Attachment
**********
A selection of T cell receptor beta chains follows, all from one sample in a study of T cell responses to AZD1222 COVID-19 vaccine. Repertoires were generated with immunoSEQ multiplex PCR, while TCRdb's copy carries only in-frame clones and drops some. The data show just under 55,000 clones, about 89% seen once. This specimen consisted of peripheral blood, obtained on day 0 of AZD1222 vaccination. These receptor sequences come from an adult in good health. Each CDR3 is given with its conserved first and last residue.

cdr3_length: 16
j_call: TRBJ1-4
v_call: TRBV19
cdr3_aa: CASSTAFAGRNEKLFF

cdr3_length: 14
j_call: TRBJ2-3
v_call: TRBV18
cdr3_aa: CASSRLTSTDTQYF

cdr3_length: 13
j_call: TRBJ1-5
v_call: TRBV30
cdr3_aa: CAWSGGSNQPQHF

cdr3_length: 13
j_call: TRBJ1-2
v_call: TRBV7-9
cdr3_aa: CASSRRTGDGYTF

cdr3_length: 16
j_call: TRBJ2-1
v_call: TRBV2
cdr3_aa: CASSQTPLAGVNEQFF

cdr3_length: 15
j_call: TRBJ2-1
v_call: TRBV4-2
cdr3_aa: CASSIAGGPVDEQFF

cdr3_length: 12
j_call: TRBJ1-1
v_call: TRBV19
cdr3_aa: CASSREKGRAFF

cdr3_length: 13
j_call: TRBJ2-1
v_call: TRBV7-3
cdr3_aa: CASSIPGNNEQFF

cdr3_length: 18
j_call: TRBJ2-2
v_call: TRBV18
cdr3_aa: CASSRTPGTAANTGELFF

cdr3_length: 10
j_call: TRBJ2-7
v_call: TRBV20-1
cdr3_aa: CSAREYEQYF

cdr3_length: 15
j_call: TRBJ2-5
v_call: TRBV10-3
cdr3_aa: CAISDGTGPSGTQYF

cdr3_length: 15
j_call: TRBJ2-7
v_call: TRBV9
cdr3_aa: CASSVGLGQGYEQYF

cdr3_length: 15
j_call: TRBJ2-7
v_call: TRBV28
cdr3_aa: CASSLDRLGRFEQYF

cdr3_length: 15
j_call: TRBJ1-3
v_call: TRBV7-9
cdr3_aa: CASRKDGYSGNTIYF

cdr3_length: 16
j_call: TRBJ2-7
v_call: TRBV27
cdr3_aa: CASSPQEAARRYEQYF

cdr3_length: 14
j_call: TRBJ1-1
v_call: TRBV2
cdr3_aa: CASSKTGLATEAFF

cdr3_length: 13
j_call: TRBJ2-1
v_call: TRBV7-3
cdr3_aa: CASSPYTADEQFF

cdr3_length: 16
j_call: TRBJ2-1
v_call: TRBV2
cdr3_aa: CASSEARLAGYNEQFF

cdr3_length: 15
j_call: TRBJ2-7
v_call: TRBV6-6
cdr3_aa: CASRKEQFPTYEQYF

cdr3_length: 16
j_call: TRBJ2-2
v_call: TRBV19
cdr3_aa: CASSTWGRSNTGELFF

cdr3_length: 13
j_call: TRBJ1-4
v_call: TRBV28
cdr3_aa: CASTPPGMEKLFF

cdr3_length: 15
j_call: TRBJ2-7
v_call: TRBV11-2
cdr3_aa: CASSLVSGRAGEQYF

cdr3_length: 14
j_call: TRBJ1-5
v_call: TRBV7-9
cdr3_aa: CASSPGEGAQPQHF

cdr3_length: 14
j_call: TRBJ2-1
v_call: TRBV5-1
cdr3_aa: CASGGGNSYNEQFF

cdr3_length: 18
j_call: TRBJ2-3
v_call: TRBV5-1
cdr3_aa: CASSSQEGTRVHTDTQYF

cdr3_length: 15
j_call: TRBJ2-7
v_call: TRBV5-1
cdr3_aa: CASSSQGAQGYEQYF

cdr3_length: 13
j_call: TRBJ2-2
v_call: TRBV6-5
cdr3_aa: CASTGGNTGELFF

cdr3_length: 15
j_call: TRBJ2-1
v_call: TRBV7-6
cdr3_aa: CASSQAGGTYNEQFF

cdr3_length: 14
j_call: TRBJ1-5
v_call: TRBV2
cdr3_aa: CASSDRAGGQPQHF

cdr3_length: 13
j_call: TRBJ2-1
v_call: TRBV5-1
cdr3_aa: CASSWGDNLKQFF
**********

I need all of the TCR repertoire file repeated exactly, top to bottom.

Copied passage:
A selection of T cell receptor beta chains follows, all from one sample in a study of T cell responses to AZD1222 COVID-19 vaccine. Repertoires were generated with immunoSEQ multiplex PCR, while TCRdb's copy carries only in-frame clones and drops some. The data show just under 55,000 clones, about 89% seen once. This specimen consisted of peripheral blood, obtained on day 0 of AZD1222 vaccination. These receptor sequences come from an adult in good health. Each CDR3 is given with its conserved first and last residue.

cdr3_length: 16
j_call: TRBJ1-4
v_call: TRBV19
cdr3_aa: CASSTAFAGRNEKLFF

cdr3_length: 14
j_call: TRBJ2-3
v_call: TRBV18
cdr3_aa: CASSRLTSTDTQYF

cdr3_length: 13
j_call: TRBJ1-5
v_call: TRBV30
cdr3_aa: CAWSGGSNQPQHF

cdr3_length: 13
j_call: TRBJ1-2
v_call: TRBV7-9
cdr3_aa: CASSRRTGDGYTF

cdr3_length: 16
j_call: TRBJ2-1
v_call: TRBV2
cdr3_aa: CASSQTPLAGVNEQFF

cdr3_length: 15
j_call: TRBJ2-1
v_call: TRBV4-2
cdr3_aa: CASSIAGGPVDEQFF

cdr3_length: 12
j_call: TRBJ1-1
v_call: TRBV19
cdr3_aa: CASSREKGRAFF

cdr3_length: 13
j_call: TRBJ2-1
v_call: TRBV7-3
cdr3_aa: CASSIPGNNEQFF

cdr3_length: 18
j_call: TRBJ2-2
v_call: TRBV18
cdr3_aa: CASSRTPGTAANTGELFF

cdr3_length: 10
j_call: TRBJ2-7
v_call: TRBV20-1
cdr3_aa: CSAREYEQYF

cdr3_length: 15
j_call: TRBJ2-5
v_call: TRBV10-3
cdr3_aa: CAISDGTGPSGTQYF

cdr3_length: 15
j_call: TRBJ2-7
v_call: TRBV9
cdr3_aa: CASSVGLGQGYEQYF

cdr3_length: 15
j_call: TRBJ2-7
v_call: TRBV28
cdr3_aa: CASSLDRLGRFEQYF

cdr3_length: 15
j_call: TRBJ1-3
v_call: TRBV7-9
cdr3_aa: CASRKDGYSGNTIYF

cdr3_length: 16
j_call: TRBJ2-7
v_call: TRBV27
cdr3_aa: CASSPQEAARRYEQYF

cdr3_length: 14
j_call: TRBJ1-1
v_call: TRBV2
cdr3_aa: CASSKTGLATEAFF

cdr3_length: 13
j_call: TRBJ2-1
v_call: TRBV7-3
cdr3_aa: CASSPYTADEQFF

cdr3_length: 16
j_call: TRBJ2-1
v_call: TRBV2
cdr3_aa: CASSEARLAGYNEQFF

cdr3_length: 15
j_call: TRBJ2-7
v_call: TRBV6-6
cdr3_aa: CASRKEQFPTYEQYF

cdr3_length: 16
j_call: TRBJ2-2
v_call: TRBV19
cdr3_aa: CASSTWGRSNTGELFF

cdr3_length: 13
j_call: TRBJ1-4
v_call: TRBV28
cdr3_aa: CASTPPGMEKLFF

cdr3_length: 15
j_call: TRBJ2-7
v_call: TRBV11-2
cdr3_aa: CASSLVSGRAGEQYF

cdr3_length: 14
j_call: TRBJ1-5
v_call: TRBV7-9
cdr3_aa: CASSPGEGAQPQHF

cdr3_length: 14
j_call: TRBJ2-1
v_call: TRBV5-1
cdr3_aa: CASGGGNSYNEQFF

cdr3_length: 18
j_call: TRBJ2-3
v_call: TRBV5-1
cdr3_aa: CASSSQEGTRVHTDTQYF

cdr3_length: 15
j_call: TRBJ2-7
v_call: TRBV5-1
cdr3_aa: CASSSQGAQGYEQYF

cdr3_length: 13
j_call: TRBJ2-2
v_call: TRBV6-5
cdr3_aa: CASTGGNTGELFF

cdr3_length: 15
j_call: TRBJ2-1
v_call: TRBV7-6
cdr3_aa: CASSQAGGTYNEQFF

cdr3_length: 14
j_call: TRBJ1-5
v_call: TRBV2
cdr3_aa: CASSDRAGGQPQHF

cdr3_length: 13
j_call: TRBJ2-1
v_call: TRBV5-1
cdr3_aa: CASSWGDNLKQFF